Summer, 1994. “……..and the people bowed and prayed”………
Well. Not exactly.
But, religious ardour was definitely in the air. And, devotion. And, this time, everybody stayed fully clothed. The blanket which, according to recent review, had been “the price of admission” twenty five years earlier on a flatter (if muckier) patch of land came all dressed, too. Be-decked with wondrous fare, from the simple to the lavish, from fresh fruit and elegant drink to full buffet replete with everything short of the proverbial ice-sculpted swan…..”Woodstock”? Schmoodstock. This was the Tanglewood Festival.
There was grass all around – on the ground, this time – a sheltering tree or two and, at the center, a covered amphitheater instead of the riskier if rustic open-air stage whence the music was sure to come.
But, whence had the people come? This cross-generational throng of celebrants and worshippers, lovers and friends, wearing no ideology on their sleeves (though perhaps a tattoo or two beneath) had left political persuasion at home. They, like Christians gathering to remember the Last Supper, had made their pilgrimage from Everywhere to Lenox, Massachusetts again this summer and I, for the first time, had joined them.
Filtered conversations diffused the atmosphere like sounds in nature. A bit of food, a little drink….
Settled on the ground surrounded at arms’ length and on all sides, our interaction was discreet: a polite smile, an admiring glance. We hadn’t come, after all, to act out. Gone was the urgent need to romp noisily; we weren’t puppies who had to play. Electronic distortion would obliterate neither our consciousness nor our auditory nerves tonight. We needed no illusion, no hallucination. We had brought our collective imagination, now almost fully recovered; we would partake together, and commune without saying a word.
In tempo with the setting sun each flame was lit, from citronella to candelabra. Soon, there were innumerable points of light on this horizon. Don’t get me wrong. Symphony orchestras have been performing breathtakingly live for centuries now, but hardly for or in the company of ten thousand people maybe more, sitting on the lawn. And, maybe ten thousand against two hundred of same isn’t a valid statistical comparison but, from the moment the Maestro turned toward the orchestra, a phenomenal hush blanketed the grass as ten thousand people at once fell absolutely silent.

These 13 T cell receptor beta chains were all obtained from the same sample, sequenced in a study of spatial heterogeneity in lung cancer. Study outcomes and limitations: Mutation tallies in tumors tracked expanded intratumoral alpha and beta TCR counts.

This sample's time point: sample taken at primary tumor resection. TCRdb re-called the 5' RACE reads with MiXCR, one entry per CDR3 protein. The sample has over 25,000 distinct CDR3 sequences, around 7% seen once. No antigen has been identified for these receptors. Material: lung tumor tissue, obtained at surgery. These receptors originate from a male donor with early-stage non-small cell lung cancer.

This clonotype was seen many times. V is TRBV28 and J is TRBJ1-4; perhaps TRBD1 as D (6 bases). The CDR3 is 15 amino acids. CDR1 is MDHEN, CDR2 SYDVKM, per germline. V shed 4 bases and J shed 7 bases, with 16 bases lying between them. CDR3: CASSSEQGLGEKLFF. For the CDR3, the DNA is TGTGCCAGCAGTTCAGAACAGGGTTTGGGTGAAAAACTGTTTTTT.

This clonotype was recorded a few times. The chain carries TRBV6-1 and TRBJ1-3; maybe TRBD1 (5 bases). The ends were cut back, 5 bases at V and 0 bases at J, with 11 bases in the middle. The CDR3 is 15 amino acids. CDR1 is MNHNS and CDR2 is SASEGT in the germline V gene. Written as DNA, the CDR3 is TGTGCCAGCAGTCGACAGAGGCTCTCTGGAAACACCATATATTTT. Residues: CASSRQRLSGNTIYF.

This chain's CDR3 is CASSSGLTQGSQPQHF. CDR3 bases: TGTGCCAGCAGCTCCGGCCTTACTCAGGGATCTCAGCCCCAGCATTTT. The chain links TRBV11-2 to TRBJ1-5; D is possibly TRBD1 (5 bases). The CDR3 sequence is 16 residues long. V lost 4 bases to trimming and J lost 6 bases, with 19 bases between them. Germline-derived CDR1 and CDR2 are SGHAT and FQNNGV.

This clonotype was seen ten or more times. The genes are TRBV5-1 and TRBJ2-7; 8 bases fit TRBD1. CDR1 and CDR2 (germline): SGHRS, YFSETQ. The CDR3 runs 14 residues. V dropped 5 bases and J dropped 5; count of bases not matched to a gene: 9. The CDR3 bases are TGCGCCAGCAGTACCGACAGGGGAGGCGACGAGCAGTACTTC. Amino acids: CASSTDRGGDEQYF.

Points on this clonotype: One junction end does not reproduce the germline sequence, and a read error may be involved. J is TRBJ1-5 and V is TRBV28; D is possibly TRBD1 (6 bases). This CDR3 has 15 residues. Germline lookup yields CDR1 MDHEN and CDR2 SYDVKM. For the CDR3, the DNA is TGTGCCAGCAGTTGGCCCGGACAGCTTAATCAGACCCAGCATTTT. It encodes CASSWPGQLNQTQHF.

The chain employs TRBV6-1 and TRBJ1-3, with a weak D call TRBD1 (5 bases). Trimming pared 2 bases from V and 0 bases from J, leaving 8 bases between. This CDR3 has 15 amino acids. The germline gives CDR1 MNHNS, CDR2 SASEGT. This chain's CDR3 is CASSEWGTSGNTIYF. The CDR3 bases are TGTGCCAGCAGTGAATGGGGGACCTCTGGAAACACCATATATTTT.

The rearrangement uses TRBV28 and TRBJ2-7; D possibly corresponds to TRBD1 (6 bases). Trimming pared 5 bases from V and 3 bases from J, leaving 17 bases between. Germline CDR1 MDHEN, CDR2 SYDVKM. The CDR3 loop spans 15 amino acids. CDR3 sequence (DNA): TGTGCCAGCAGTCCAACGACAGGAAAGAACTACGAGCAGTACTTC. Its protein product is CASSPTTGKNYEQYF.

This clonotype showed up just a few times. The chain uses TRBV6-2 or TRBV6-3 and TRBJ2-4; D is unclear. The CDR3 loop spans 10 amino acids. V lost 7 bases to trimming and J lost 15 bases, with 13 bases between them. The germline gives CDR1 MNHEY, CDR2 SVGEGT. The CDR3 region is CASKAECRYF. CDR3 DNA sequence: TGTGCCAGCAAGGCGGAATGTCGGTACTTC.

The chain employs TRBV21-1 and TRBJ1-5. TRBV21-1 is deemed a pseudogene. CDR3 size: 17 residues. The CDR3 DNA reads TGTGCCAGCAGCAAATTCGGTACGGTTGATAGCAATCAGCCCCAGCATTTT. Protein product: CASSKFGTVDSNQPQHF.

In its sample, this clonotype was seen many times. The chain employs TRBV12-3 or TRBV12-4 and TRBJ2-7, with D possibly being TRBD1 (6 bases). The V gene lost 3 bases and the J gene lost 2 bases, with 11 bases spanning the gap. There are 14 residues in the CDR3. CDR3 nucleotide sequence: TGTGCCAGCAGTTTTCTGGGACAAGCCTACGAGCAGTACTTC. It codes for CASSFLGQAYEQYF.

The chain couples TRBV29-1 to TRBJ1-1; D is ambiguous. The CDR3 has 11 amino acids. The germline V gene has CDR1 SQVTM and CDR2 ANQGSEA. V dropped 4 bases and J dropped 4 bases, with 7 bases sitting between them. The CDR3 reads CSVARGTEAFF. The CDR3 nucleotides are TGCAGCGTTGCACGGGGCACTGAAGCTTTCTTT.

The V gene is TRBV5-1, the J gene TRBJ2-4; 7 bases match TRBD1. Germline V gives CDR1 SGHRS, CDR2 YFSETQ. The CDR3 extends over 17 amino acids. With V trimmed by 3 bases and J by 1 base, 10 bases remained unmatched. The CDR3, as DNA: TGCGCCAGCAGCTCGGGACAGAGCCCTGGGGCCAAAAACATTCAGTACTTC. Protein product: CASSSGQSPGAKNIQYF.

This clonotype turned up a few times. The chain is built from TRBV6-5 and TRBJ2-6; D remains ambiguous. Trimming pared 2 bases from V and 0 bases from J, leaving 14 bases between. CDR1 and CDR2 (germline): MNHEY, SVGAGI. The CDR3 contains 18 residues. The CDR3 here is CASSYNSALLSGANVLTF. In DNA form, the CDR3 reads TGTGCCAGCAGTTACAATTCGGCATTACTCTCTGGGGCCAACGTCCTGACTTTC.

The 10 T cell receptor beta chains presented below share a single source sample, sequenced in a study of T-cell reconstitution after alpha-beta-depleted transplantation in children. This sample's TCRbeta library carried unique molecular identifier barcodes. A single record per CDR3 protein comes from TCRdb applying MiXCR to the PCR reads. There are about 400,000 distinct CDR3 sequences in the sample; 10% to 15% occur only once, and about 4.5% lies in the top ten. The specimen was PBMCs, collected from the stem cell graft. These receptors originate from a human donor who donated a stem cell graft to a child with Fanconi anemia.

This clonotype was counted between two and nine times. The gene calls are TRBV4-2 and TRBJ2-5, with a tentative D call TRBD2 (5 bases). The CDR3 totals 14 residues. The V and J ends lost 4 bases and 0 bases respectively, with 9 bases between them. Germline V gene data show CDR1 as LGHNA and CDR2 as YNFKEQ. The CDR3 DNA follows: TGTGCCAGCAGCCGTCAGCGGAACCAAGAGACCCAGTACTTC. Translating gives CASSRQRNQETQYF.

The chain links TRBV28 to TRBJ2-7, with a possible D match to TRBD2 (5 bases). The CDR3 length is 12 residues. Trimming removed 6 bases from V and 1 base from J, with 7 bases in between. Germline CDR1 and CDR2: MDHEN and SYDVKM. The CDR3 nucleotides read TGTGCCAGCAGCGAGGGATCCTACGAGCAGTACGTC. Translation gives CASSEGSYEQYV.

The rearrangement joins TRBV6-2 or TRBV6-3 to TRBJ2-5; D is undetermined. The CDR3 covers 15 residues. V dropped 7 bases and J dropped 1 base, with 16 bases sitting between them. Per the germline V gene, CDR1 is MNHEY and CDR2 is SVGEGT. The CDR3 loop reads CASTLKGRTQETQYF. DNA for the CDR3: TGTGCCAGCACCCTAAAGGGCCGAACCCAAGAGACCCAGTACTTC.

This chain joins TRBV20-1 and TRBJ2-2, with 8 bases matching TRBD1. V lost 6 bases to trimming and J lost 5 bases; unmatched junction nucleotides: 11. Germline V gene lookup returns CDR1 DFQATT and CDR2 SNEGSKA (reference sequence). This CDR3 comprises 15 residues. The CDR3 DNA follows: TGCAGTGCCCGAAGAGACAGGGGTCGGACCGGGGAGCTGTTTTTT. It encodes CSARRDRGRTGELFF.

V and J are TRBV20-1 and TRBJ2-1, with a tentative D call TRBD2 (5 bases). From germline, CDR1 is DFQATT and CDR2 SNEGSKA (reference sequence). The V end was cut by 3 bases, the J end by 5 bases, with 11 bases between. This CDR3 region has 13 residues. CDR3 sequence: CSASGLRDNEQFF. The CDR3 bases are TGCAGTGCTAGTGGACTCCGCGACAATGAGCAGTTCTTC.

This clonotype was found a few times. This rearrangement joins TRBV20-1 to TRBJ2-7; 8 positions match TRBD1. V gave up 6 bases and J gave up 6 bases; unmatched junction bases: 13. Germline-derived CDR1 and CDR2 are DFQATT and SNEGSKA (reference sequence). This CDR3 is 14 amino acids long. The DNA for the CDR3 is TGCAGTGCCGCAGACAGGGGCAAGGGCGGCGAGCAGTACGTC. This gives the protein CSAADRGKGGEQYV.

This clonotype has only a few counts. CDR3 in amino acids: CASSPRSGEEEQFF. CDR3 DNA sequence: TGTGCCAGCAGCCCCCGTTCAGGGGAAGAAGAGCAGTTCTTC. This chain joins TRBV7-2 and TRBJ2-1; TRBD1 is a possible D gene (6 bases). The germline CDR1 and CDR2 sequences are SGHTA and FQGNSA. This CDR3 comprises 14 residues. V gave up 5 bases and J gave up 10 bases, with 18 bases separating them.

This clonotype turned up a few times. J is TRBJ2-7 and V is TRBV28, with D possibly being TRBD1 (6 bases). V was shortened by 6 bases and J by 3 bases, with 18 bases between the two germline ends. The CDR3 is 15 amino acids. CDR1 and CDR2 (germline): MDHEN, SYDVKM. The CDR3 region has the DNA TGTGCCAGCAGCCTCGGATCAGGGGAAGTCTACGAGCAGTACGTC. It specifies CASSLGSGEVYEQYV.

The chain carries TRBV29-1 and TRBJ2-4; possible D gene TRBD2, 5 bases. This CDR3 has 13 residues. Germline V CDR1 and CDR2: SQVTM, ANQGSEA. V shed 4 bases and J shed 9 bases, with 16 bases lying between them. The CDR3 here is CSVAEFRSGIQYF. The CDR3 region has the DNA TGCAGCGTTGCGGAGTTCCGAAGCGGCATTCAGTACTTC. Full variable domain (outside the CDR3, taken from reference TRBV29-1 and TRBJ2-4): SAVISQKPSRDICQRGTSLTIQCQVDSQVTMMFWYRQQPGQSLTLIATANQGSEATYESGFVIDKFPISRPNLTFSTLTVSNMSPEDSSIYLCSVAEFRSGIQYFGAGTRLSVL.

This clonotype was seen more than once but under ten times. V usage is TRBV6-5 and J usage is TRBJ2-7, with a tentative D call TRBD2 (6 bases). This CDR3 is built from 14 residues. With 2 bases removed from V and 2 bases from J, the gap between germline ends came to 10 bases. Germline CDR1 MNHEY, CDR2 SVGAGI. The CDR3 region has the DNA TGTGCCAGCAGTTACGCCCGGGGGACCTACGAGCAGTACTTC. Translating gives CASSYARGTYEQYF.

Now, this was distinguishing. Silence?!
Many lay back to gaze at the sky or close their eyes; others sat casually, clasping their knees, and still others, reminiscent of that by-gone event cocooned themselves in pairs as the music suffused them. And, n.o.b.o.d.y. made a sound. A mystical mass-meditation had descended upon that valley. We had all become part of something greater than ourselves – most of us, this time, with our senses intact.
For those who had taken that other trip in 1969 and now found themselves here, there might be no need to pencil in “Woodstock ’94” and wonder, biting nails, who else and if anyone would show. Since having re-structured their lives, acknowledging the passage of time, the birth of the “re-establishment” and the re-enfranchisement of themselves by having, like, grown up? There might be no rhyme or reason to reconstructing the past just for the record (or, the CD). Enough, perhaps, to – like the man said – just “let it be.”
I’ve been to Altamont, New York. It’s a quiet place. One gets the impression that Altamont likes itself the way it is and would rather have preserved its piece of the earth, or place in the sun, or whatever, from, well, never mind. No; I’ve never been to Woodstock. I wasn’t there in 1969 and, unlike many, I’m sure of it; I was twelve years old. But, like Judy Collins said, in one sense many were there who weren’t counted at all.
There were fourteen counted at the Last Supper. Millions attend the retrospective. That event, considered holy by many, will never happen again. Other, less-than-holy occasions may evolve. Let’s learn to know the difference, and move on.
© Ruth Ann Scanzillo 1994 all rights reserved. Thank you.